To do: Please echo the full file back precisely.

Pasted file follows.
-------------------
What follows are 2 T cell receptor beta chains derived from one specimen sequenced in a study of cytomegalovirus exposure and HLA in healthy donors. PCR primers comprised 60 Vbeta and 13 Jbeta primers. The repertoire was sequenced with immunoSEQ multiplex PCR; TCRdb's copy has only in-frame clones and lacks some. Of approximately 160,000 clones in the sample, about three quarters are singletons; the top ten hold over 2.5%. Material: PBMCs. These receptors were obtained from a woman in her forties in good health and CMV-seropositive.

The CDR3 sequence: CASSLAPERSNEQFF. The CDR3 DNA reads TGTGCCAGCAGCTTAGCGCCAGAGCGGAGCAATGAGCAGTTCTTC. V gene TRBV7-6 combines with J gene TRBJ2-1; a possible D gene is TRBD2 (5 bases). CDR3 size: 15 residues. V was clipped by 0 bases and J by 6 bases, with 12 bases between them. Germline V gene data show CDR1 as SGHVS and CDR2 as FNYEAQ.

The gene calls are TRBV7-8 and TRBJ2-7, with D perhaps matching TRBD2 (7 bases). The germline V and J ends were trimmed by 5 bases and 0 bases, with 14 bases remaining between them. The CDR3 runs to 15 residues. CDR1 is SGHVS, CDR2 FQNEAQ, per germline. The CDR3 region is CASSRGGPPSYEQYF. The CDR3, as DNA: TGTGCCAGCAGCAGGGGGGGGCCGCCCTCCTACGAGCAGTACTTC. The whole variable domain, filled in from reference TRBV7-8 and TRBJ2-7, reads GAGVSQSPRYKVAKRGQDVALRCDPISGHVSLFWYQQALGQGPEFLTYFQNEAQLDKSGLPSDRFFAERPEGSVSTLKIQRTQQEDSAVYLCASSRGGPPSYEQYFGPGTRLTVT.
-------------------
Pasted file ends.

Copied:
What follows are 2 T cell receptor beta chains derived from one specimen sequenced in a study of cytomegalovirus exposure and HLA in healthy donors. PCR primers comprised 60 Vbeta and 13 Jbeta primers. The repertoire was sequenced with immunoSEQ multiplex PCR; TCRdb's copy has only in-frame clones and lacks some. Of approximately 160,000 clones in the sample, about three quarters are singletons; the top ten hold over 2.5%. Material: PBMCs. These receptors were obtained from a woman in her forties in good health and CMV-seropositive.

The CDR3 sequence: CASSLAPERSNEQFF. The CDR3 DNA reads TGTGCCAGCAGCTTAGCGCCAGAGCGGAGCAATGAGCAGTTCTTC. V gene TRBV7-6 combines with J gene TRBJ2-1; a possible D gene is TRBD2 (5 bases). CDR3 size: 15 residues. V was clipped by 0 bases and J by 6 bases, with 12 bases between them. Germline V gene data show CDR1 as SGHVS and CDR2 as FNYEAQ.

The gene calls are TRBV7-8 and TRBJ2-7, with D perhaps matching TRBD2 (7 bases). The germline V and J ends were trimmed by 5 bases and 0 bases, with 14 bases remaining between them. The CDR3 runs to 15 residues. CDR1 is SGHVS, CDR2 FQNEAQ, per germline. The CDR3 region is CASSRGGPPSYEQYF. The CDR3, as DNA: TGTGCCAGCAGCAGGGGGGGGCCGCCCTCCTACGAGCAGTACTTC. The whole variable domain, filled in from reference TRBV7-8 and TRBJ2-7, reads GAGVSQSPRYKVAKRGQDVALRCDPISGHVSLFWYQQALGQGPEFLTYFQNEAQLDKSGLPSDRFFAERPEGSVSTLKIQRTQQEDSAVYLCASSRGGPPSYEQYFGPGTRLTVT.